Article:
1. Small example of how to use Yarn

Let’s have a look of how to use Yarn with a real example. The scenario will test if the software Brebis, a fully automatized backup checker, executes in an expected way. We can proceed as follow :

  1. set up the test environment
  2. launch a command with the software under test in the test environment
  3. verify the execution of the test

This is an example of a Yarn scenario file, the file is formatted using the Markdown syntax:

    SCENARIO basic brebis execution
    GIVEN setting up brebis
    AND generating backup configuration with brebis
    WHEN brebis verifies a backup
    THEN verify brebis output

    IMPLEMENTS GIVEN setting up brebis
    hg clone $DATADIR/brebis
    mkdir -p $DATADIR/brebis/yarn-test
    cp $DATADIR/brebis/functional-tests/expected-generated-list-for-tar-archive/expected-generated-list-for-tar-archive.tar.gz $DATADIR/brebis/yarn-test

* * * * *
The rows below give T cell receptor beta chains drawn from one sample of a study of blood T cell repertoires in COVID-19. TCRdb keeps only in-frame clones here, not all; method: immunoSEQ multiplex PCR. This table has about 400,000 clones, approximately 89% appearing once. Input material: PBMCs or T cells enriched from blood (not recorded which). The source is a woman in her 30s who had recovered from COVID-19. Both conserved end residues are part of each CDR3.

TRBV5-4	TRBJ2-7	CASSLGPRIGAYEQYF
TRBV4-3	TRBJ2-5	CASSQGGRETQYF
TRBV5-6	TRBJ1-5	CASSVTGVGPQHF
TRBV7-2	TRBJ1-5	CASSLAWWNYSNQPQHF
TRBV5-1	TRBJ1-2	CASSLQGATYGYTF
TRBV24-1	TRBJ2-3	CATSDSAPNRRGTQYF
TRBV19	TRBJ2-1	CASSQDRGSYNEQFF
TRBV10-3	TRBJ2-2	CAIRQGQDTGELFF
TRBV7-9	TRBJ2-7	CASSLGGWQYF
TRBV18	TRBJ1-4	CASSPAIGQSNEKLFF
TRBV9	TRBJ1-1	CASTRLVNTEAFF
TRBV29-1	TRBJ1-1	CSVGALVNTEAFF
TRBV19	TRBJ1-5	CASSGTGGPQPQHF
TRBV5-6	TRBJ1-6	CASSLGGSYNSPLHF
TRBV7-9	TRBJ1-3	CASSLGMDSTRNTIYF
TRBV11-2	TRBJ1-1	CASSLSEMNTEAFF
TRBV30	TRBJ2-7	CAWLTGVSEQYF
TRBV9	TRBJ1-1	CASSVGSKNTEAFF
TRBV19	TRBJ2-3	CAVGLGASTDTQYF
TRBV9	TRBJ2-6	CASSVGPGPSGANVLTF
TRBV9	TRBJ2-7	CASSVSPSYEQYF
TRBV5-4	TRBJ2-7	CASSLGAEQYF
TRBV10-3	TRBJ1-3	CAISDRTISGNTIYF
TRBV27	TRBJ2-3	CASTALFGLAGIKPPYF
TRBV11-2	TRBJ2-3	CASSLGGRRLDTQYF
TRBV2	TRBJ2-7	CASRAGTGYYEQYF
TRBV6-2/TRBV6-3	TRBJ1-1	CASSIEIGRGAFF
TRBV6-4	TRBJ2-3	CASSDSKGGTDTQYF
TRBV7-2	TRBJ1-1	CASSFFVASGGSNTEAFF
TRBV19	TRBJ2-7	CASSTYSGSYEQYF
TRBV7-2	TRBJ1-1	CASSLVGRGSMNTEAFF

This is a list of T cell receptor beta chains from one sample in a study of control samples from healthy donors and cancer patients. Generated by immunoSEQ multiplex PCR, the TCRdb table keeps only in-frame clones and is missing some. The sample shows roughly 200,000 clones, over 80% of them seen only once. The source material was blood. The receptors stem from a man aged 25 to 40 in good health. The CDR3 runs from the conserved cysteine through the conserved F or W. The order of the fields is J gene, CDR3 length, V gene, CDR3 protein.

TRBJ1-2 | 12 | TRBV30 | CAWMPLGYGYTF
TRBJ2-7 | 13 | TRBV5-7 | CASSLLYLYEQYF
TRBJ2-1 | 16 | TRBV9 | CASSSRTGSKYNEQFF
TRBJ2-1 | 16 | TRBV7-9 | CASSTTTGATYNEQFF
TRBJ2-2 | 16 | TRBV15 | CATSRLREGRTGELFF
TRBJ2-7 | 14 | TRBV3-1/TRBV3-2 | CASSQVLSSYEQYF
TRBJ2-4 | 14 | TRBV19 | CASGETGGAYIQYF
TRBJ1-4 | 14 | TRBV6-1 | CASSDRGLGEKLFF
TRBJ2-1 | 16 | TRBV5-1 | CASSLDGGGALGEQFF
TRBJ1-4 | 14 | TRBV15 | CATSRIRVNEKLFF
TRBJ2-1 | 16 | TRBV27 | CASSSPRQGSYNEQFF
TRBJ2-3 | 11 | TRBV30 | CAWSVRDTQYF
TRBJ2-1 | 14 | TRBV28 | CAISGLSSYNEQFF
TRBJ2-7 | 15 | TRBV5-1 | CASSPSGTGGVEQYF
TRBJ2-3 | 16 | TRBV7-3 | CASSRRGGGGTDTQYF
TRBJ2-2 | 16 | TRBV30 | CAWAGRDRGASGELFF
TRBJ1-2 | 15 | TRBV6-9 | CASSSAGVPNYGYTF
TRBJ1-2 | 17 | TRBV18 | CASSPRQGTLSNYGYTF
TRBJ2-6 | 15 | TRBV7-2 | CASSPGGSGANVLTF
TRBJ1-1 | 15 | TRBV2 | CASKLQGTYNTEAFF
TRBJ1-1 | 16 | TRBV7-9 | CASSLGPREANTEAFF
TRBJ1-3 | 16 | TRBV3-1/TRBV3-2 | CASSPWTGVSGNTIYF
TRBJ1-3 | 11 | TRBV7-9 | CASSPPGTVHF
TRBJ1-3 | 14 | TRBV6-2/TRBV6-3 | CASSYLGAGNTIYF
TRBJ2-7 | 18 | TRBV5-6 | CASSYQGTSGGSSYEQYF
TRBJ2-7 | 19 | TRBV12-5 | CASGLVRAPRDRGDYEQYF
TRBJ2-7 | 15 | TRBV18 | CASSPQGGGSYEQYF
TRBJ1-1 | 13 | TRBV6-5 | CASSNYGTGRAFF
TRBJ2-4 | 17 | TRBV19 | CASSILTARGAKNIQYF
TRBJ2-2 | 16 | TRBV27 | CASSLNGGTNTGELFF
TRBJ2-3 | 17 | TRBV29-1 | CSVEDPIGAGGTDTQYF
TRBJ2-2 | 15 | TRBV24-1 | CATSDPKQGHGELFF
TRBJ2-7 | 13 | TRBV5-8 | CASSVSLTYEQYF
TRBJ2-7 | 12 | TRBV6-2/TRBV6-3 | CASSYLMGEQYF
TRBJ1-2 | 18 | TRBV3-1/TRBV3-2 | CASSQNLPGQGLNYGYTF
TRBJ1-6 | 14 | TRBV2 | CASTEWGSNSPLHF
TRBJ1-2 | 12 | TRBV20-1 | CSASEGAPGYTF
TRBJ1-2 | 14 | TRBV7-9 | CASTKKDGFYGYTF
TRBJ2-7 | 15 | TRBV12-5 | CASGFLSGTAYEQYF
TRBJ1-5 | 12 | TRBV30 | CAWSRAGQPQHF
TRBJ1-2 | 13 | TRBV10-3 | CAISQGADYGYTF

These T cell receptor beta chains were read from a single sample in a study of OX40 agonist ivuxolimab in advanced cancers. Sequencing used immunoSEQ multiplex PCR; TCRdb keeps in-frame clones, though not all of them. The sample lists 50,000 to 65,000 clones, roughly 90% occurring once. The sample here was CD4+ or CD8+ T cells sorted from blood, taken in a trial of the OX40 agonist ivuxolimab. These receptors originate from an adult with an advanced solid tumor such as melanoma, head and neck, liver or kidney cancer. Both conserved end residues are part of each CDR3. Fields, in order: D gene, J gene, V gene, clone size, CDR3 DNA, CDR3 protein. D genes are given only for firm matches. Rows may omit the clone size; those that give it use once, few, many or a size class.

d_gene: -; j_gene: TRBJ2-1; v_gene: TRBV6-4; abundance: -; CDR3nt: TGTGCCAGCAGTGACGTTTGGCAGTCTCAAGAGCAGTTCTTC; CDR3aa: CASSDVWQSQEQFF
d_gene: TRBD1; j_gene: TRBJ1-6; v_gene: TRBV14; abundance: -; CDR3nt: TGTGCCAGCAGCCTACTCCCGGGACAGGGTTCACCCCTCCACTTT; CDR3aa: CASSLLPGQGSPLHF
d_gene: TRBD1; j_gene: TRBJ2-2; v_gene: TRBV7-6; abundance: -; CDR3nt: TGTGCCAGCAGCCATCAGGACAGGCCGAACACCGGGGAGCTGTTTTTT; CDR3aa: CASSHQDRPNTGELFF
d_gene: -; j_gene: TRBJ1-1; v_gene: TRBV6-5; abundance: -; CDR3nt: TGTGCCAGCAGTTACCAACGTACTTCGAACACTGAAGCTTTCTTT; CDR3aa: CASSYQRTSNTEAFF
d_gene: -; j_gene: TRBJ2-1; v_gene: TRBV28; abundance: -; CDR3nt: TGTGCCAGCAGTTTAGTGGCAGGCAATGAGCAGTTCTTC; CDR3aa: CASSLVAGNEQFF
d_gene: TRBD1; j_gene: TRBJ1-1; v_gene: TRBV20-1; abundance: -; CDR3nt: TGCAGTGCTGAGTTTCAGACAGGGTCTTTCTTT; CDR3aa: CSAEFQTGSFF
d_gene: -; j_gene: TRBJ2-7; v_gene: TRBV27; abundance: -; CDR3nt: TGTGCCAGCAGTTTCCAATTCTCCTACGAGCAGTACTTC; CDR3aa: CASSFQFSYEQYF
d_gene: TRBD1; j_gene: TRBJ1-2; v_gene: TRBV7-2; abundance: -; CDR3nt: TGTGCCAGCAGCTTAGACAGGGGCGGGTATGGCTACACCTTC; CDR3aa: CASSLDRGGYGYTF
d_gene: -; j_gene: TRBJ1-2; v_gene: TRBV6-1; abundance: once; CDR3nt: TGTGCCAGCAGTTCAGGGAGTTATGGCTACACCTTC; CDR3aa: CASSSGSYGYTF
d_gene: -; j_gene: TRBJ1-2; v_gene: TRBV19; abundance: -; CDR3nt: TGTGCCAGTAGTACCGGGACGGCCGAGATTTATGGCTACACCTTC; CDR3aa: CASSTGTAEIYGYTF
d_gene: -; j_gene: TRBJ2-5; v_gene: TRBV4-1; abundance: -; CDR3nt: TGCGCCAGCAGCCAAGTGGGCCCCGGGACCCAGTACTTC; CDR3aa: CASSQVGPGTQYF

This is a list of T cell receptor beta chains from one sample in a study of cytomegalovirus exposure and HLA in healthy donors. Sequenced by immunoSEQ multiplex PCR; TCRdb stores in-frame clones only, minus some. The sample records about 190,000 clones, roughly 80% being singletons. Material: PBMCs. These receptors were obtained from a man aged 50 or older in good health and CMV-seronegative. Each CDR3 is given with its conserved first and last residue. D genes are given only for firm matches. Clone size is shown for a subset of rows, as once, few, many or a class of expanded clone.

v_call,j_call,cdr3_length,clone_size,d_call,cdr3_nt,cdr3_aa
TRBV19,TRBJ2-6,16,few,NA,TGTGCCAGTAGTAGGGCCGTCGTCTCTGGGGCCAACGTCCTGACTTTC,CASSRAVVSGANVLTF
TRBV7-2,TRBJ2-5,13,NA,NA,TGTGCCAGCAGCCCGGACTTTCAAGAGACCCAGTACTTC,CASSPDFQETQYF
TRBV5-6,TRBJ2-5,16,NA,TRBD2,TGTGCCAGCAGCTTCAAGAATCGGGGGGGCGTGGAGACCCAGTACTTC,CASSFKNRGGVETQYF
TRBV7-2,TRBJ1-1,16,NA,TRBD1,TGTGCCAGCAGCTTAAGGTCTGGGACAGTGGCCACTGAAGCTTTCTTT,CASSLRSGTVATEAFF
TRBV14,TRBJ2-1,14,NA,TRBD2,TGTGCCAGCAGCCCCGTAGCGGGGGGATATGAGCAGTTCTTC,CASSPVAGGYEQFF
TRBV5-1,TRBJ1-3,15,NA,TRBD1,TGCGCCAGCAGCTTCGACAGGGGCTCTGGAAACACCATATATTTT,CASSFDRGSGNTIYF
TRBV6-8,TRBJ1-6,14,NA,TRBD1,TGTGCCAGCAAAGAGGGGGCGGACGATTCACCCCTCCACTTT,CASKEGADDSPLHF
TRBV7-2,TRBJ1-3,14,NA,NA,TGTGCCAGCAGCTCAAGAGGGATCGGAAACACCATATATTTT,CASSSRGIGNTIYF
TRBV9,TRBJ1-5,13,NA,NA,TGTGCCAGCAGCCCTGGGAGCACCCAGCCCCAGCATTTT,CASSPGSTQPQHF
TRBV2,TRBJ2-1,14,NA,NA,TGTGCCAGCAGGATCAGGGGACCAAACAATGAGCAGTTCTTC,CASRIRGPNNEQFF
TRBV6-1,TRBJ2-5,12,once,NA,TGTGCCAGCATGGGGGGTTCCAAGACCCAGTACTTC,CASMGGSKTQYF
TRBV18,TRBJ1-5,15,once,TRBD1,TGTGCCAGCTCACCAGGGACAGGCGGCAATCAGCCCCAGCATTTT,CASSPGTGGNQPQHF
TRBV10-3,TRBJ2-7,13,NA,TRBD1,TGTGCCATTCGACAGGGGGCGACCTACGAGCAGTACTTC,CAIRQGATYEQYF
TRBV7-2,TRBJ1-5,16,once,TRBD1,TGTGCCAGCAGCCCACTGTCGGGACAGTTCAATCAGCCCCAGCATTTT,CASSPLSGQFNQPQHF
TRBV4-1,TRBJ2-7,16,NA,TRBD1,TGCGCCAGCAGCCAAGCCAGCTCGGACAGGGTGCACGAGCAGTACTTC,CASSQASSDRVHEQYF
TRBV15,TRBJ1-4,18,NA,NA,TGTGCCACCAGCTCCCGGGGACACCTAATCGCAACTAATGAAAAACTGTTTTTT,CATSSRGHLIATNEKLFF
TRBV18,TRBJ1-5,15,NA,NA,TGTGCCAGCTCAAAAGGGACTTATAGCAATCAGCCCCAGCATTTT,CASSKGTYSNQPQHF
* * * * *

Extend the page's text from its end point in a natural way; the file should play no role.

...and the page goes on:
IMPLEMENTS GIVEN generating backup configuration with brebis
    $DATADIR/brebis/ -G $DATADIR/brebis/yarn-test/expected-generated-list-for-tar-archive.tar.gz

    IMPLEMENTS WHEN brebis verifies a backup
    $DATADIR/brebis/ -c $DATADIR/brebis/yarn-test -l $DATADIR/brebis/yarn-test/brebis.log

    IMPLEMENTS THEN verify brebis output
    if [ -s $DATADIR/brebis/yarn-test/brebis.log ]; then return 1; else return 0; fi

2. Result of the execution of the Yarn scenario

Yarn provides at the end of the scenario an overview of the execution, as show below:

$ yarn brebis-scenario
Scenario test suite PASS, with 1 scenarios (4 total steps), in 16.4 seconds

3. Details of the Yarn scenarios

The five first lines are basically your scenario. Each step takes a keyword and a sentence to identify a step. You define a name with the SCENARIO keyword. The next step, GIVEN, allows generally the setup of the test environment. It is possible of course to define different steps with the keywork AND.

Once the environment setup has been completed, we launch the test with the keyword WHEN. At last we check the result of the execution with THEN. It is worth noting that if you need further steps after checking the result of the execution, you can use FINALLY.